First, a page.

Cielo Paraiso golf community in Boquete, Panama
Refugees from the big city Toronto rat race decided it was time to pull up stakes and settle down somewhere else — the only question was, where? It turned out the answer was in the mountain village of Boquete in Panama.
About a decade ago, Colleen and Raideep Lal decided they’d had enough of the bigcity rat race of Toronto.
It was time to find themselves a new life — but where?
“We were looking for a lifestyle change and we travelled extensively and were very methodical in terms of how we looked at different places,” says Calgary-born Colleen Lal. “Panama scored very high in terms of our wants and needs.”
It took 18 months of researching other locales in the Caribbean and South Pacific before the Canadian couple decided to put down their new personal and business roots in Panama — actually in the mountain village of Boquete.
Tucked into the hillside and with great views of the Baru volcano, the village is known to produce some of the sweetest oranges and richest coffees in the country.
“We just fell in love with the little town, so we bought a little coffee farm,” says Lal, whose husband died this summer of a heart attack.
Not only did Colleen carry on with the coffee farm, but advanced the vision her husband had for a resort development.
Cielo Paraiso (Spanish for Paradise in the Sky) is well underway, with more than 15 homes complete, all infrastructure in place, and an 18-hole golf course finished and ready for play in December.
“That was a happy day for us, seeing the golf course completed,” says Lal.
Covering something like 230 hectares, Cielo Paraiso will have 62 duplex villas, 54 condos, 60 homesites and 15 townhouses when built out.
“There’s so much to love about Boquete and Cielo Paraiso — the volcano and the Talamanca mountains, and the ocean,” says Lal.
Boquete has long been a favourite vacation destination for Panamanians because of its mountain climate.
More recently, Panama is enjoying international recognition as travellers from around the world discover the country’s beauty.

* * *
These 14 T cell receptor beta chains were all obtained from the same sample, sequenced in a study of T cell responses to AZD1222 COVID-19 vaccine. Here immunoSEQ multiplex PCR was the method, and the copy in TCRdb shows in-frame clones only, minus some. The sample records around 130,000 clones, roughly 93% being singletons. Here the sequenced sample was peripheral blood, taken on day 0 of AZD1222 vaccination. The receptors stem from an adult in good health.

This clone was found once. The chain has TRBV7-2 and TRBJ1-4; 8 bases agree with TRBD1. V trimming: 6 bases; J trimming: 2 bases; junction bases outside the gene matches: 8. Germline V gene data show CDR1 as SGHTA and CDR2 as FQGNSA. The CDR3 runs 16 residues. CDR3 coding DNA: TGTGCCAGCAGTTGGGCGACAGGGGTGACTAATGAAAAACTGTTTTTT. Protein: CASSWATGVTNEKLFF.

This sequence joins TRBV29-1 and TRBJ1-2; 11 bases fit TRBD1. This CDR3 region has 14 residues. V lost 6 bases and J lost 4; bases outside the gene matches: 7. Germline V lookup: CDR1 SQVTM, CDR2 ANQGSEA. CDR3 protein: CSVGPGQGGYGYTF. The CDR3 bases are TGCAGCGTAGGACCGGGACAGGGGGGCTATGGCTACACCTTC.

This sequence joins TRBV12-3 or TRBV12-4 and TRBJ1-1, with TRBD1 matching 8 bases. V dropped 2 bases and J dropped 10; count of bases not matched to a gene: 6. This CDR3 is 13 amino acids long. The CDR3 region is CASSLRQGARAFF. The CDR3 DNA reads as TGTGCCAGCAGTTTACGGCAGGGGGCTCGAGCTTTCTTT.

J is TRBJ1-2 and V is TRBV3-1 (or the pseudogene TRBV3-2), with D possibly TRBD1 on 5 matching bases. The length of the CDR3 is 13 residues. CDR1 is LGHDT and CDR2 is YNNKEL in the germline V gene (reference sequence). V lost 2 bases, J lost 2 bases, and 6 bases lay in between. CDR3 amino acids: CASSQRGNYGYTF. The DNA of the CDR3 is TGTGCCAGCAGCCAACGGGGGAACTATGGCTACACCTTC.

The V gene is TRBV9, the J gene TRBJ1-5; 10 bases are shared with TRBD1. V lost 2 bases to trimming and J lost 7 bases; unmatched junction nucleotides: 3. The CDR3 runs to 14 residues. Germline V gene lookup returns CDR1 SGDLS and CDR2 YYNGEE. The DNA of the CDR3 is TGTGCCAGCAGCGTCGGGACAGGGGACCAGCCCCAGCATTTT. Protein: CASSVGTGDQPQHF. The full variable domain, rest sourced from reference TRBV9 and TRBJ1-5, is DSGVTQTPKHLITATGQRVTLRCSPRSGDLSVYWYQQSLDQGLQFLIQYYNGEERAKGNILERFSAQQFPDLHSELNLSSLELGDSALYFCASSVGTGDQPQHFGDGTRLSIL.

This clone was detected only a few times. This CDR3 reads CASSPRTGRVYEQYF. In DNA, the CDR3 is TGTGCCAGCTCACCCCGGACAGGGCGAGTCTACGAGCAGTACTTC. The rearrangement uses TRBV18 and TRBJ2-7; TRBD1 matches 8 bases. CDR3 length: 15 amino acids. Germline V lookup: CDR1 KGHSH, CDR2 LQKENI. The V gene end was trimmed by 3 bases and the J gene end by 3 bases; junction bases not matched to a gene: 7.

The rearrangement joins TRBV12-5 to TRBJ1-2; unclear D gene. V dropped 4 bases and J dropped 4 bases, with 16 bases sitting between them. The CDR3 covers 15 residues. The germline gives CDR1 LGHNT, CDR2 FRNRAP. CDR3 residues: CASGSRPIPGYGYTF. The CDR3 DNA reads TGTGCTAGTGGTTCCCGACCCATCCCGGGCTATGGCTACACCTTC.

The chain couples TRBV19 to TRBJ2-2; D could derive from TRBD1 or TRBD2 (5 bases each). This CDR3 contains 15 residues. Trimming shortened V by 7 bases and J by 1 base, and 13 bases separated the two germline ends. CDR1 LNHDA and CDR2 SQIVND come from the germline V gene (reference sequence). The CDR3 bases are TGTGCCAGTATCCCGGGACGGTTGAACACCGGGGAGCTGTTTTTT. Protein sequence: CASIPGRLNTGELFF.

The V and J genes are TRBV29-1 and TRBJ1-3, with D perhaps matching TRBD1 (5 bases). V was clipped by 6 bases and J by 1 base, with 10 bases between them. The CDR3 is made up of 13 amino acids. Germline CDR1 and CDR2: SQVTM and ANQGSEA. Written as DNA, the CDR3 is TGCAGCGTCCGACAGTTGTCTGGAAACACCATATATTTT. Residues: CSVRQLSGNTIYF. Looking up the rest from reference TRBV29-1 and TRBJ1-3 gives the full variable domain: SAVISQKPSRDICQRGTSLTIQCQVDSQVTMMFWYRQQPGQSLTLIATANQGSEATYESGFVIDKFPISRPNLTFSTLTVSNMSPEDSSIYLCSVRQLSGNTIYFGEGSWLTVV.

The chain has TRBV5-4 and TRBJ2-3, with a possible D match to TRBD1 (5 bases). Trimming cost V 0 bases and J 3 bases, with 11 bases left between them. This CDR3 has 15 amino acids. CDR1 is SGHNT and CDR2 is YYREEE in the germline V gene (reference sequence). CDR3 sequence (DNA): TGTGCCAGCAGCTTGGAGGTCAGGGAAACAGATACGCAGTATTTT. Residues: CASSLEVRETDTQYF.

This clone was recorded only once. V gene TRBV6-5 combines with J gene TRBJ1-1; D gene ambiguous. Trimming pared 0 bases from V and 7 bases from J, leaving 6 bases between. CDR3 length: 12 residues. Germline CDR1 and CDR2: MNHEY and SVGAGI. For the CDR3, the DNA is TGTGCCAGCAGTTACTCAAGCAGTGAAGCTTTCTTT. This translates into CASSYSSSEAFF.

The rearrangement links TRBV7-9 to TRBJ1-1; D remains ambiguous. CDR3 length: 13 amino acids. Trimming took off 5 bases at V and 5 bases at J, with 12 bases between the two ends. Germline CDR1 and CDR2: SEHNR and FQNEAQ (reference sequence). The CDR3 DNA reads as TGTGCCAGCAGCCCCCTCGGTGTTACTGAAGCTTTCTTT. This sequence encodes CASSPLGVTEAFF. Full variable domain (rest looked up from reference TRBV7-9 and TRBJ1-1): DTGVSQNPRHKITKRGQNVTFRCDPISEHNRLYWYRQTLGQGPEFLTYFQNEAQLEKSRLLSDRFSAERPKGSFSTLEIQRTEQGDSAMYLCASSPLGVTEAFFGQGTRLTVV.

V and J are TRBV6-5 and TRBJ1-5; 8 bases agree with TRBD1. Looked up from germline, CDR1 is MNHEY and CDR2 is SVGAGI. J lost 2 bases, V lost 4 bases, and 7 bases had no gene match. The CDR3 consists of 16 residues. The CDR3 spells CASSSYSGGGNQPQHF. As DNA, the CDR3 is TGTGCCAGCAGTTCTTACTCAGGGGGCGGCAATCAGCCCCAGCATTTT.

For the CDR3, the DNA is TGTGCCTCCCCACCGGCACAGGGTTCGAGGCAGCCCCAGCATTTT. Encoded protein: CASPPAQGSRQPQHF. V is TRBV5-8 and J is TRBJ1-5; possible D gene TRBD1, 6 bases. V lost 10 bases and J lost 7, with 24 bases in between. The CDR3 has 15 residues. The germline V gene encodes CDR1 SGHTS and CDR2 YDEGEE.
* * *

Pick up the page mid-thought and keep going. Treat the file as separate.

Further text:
For six straight years, Panama has been rated as one of the top retirement havens in the world.
While retirees still make up a good percentage of Canadians, Americans and Europeans spending at least a part of each year there, younger buyers are getting in on the act.
“The international buyer market is changing,” says Lal. “It used to be the 55-plus crowd who bought down here, but today we have 35-year-olds looking to get their foot in the door of second-home or vacation home ownership.”
People shopping around for just the right property, in the right climate, have solid choices in Cielo Paraiso.
To date, about half of the 60 home sites that have been released are being sold at prices starting in the mid-$100,000 range.
The condos that will be offered will range in size from 1,000 to 1,500 square feet and will be priced from the low $100,000s, while duplexes measuring 1,600 to 2,400 square feet will start in the high $100,000 range.
As an added service, Cielo Paraiso has a rental program for owners who want their homes to bring in income when they aren’t there.
One of the homes being offered in the 232-hectare Cielo Paraiso golf community in Boquete, Panama. The project’s name is Spanish for ‘paradise in the sky.’
Colleen Lal, right, has carried on with the vision for the Cielo Paraiso development in Boquette, Panama, created by her late husband Raideep Lal, left, who passed away this summer.
The golf course will be ready for play in December.